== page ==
While the programme uses mindfulness and “brain breaks” – moments of meditation – as part of its core stages, brain anatomy is also taught. One US teacher, Mylene Prano, has reported that her pupils are now commenting on fairy tales from a neuroscientific, rather than pantomime perspective.

“When I read them a story,” she says, “they now tell me if the characters are using their prefrontal cortex or their amygdala.” Among the testimonials on the Hawn Foundation website is one from a small boy who draws comfort from the fact that the boy who was bullying him was “not using his prefrontal cortex to make good decisions”.

In this way, MindUp engages all of our childrens’ brains – the anatomical elements as well as the spiritual, making a difference which will last for life.

Goldie Hawn is building healthy self-esteem through education

Goldie Hawn is an actress and comedienne much admired by many of us. Her infectious smile and good humour has delighted the world for decades. So it’s difficult to imagine her unable to experience joy.

Yet in 1972, when she was at the height of early fame, Ms Hawn has talked of how she lost her signature laugh. Stress and anxiety left her on edge, she has said, and sent her on a nine-year journey of exploration into psychology, meditation and neuroscience in an attempt to understand what was happening in her mind.

Even as she regained her sangfroid, however, Ms Hawn stayed fascinated in how human brains are affected by emotional stresses and strains. And after 9/11, alarmed by the rise in US teenagers being medicated out of their fears and depression, she commissioned scientists to create a programme which could be used in schools as an alternative to dispensing prescriptions. Moreover, the educational system had to be prophylactic too, building the sort of healthy self-esteem and cognitive understanding in the young which would last a lifetime. On Goldie’s watch, no one else would lose their laugh in hard times.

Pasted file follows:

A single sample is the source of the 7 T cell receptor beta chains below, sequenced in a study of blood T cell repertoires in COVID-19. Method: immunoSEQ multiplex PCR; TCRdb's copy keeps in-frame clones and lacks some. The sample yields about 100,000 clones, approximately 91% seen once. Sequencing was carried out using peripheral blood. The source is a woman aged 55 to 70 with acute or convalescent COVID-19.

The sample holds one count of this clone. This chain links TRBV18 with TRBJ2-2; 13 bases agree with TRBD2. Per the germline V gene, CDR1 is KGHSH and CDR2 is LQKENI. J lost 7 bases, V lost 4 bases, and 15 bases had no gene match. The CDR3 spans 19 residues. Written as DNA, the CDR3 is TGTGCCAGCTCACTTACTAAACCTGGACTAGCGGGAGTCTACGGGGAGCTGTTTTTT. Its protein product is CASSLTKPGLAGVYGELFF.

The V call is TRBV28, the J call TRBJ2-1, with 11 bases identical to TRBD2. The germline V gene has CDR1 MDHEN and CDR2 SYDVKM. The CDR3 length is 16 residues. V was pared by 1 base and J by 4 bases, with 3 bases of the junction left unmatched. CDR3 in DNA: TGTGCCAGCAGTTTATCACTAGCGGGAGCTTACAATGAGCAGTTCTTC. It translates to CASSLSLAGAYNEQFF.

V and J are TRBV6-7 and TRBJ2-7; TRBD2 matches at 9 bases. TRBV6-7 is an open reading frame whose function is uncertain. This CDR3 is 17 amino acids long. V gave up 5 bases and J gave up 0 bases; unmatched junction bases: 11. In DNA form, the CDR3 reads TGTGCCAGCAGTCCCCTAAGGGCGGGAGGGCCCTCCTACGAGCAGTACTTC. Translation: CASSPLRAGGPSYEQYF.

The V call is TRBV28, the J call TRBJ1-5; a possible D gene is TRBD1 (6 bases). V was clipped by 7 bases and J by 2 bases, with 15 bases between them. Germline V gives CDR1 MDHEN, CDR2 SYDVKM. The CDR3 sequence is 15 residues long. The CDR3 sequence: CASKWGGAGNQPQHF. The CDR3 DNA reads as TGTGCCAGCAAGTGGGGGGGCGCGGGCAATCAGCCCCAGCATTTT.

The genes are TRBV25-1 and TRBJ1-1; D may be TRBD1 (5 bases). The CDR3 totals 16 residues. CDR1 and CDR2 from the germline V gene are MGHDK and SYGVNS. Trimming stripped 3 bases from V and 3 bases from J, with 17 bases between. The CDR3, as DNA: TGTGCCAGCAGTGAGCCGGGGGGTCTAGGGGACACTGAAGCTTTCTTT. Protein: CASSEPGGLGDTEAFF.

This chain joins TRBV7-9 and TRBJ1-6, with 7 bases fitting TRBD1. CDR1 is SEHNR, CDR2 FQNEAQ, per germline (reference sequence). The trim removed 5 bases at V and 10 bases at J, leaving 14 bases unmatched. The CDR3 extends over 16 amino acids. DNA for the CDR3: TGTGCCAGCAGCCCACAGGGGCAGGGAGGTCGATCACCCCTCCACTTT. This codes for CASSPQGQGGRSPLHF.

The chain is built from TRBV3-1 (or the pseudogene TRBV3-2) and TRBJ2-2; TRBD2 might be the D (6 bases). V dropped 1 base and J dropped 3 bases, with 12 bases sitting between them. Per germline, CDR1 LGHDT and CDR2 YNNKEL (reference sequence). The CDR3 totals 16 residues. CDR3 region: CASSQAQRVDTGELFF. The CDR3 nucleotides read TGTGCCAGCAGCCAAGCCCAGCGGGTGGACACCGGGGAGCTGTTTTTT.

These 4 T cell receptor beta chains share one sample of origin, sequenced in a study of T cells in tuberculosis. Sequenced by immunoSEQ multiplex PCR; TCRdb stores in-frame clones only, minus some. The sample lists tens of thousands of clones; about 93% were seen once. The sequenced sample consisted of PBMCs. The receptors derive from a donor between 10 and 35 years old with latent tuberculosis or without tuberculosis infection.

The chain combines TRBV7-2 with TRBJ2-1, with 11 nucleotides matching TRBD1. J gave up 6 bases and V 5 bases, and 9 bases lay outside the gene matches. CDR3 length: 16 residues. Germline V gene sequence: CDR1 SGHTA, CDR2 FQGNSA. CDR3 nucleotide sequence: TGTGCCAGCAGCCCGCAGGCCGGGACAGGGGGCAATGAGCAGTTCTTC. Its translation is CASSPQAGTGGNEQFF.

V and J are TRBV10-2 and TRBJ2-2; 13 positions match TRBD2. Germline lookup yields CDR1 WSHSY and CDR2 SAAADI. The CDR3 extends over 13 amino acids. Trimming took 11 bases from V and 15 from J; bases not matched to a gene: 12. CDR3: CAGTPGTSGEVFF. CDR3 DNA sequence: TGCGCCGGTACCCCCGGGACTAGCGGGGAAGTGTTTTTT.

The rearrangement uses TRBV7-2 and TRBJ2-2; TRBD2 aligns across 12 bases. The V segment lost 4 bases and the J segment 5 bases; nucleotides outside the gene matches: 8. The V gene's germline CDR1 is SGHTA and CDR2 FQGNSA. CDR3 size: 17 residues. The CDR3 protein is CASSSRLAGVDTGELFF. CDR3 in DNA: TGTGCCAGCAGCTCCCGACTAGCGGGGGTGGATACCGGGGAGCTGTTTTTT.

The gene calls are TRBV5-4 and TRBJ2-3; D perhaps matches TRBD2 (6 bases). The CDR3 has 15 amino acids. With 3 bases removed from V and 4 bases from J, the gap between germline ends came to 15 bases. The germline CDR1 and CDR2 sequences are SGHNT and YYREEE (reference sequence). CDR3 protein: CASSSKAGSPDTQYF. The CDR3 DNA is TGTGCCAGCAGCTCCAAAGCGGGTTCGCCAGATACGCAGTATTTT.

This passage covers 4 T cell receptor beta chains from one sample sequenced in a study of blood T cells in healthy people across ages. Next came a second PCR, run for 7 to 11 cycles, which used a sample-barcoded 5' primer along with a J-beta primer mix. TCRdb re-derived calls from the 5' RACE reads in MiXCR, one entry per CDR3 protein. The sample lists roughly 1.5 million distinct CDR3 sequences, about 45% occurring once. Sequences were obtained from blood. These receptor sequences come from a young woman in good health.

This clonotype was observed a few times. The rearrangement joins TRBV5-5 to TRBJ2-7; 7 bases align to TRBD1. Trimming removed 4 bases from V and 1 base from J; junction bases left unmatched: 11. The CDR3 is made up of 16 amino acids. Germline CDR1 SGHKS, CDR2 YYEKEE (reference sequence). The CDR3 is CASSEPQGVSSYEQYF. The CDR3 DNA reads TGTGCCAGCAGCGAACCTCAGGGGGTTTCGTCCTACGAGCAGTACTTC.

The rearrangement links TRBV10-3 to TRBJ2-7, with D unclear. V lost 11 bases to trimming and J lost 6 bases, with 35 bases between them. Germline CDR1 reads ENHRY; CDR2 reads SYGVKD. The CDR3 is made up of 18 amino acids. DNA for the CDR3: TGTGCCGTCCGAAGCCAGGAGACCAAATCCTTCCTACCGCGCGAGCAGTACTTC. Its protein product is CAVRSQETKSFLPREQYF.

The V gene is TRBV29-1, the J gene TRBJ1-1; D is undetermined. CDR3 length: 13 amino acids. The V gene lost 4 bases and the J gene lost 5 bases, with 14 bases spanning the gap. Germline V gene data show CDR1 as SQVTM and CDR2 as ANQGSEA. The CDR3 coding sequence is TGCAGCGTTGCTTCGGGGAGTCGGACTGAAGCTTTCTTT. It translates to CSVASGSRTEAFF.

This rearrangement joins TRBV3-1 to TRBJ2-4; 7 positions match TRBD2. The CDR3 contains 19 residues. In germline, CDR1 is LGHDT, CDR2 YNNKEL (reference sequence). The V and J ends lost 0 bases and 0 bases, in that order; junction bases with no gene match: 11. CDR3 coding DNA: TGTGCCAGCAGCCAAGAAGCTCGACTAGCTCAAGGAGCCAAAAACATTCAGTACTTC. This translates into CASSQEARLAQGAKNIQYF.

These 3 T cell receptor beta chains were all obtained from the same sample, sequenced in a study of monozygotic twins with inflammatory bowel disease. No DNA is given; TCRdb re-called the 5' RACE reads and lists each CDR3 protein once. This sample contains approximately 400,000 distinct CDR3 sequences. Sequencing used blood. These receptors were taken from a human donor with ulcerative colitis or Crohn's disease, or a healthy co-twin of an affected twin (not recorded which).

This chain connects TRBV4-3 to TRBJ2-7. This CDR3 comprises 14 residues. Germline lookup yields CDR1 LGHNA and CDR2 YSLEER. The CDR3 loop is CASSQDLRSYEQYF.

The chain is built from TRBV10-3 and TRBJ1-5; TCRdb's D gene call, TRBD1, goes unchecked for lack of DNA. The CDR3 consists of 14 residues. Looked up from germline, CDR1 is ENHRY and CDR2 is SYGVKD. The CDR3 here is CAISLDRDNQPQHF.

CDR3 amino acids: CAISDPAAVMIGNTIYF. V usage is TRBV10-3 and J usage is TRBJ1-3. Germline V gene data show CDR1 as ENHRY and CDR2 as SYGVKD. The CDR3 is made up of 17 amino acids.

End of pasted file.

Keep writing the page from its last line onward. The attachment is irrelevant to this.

The scheme which she helped to developed is called MindUP; it has been validated by academics and is now studied across the US and Canada and in the UK too. Ms Hawn is giving a talk about her work in London this month for the Pure Land Foundation at China Exchange, a programme of events designed to enrich lives through creativity, spirituality and self-expression.

One of the key elements of the 15-stage MindUP programme is “brain breaks” – moments of mindfulness and wordless breathing exercises which Ms Hawn also encourages parents to do with their children at home.

“Sit with your children for 10 minutes a day,” she urges in her book 10 Mindful Minutes. “Focus on your breathing, then ask your children to sit comfortably with their hands in their lap, and close their eyes.”

Ms Hawn also encourages families to engage in “mindful listening”, which requires parents to collect a variety of familiar household items (pencils, papers, coins), put them in a pot, then shake the pot and ask children to focus on the sound that makes.

Interestingly, Ms Hawn has passed on her passion for mindfulness to her own daughter, the actress Kate Hudson, who has written a book, Pretty Happy: Healthy Ways to Love Your Body. “During one particularly difficult time in my life,” Ms Hudson said recently, “when I was feeling overwhelmed, it was meditation that brought me back to me. At the time, a tough decision left me feeling completely upended. I could not stop my mind from racing. I could barely sleep. And I felt trapped by my anxiety.

“My mom told me to just start simply, by calming down and bringing awareness to my breaths,” Hudson added. “She told me to follow my breaths in and out, remembering that the thoughts would come, but to just watch them pass, and to always come back to a simple breath.”
Those techniques – which combine what is best in ancient philosophy and cutting edge neuroscience – have passed through the Hawn family, and are now shared via MindUP around the world. Ms Hawn’s gift is not just to make us laugh, but also truly to be happy.

Groundhog Day: each day is a lifetime

One of the most important Buddhist teachings is reincarnation. It is believed that while the body decays, the spirit never dies. The spirit retains the information and lessons learned in each lifetime and carries them forward to the next life in a different physical body. Reincarnation is an evolving spiritual journey toward enlightenment.

Sometimes when we are confronted with difficult challenges, our programmed natural response is to resist, struggle and fight. But our struggles and fights don’t seem to change the life situations that we have helped to create: it is only when we become aware of the lessons behind all the drama that we can start to make real changes and find the path towards freedom.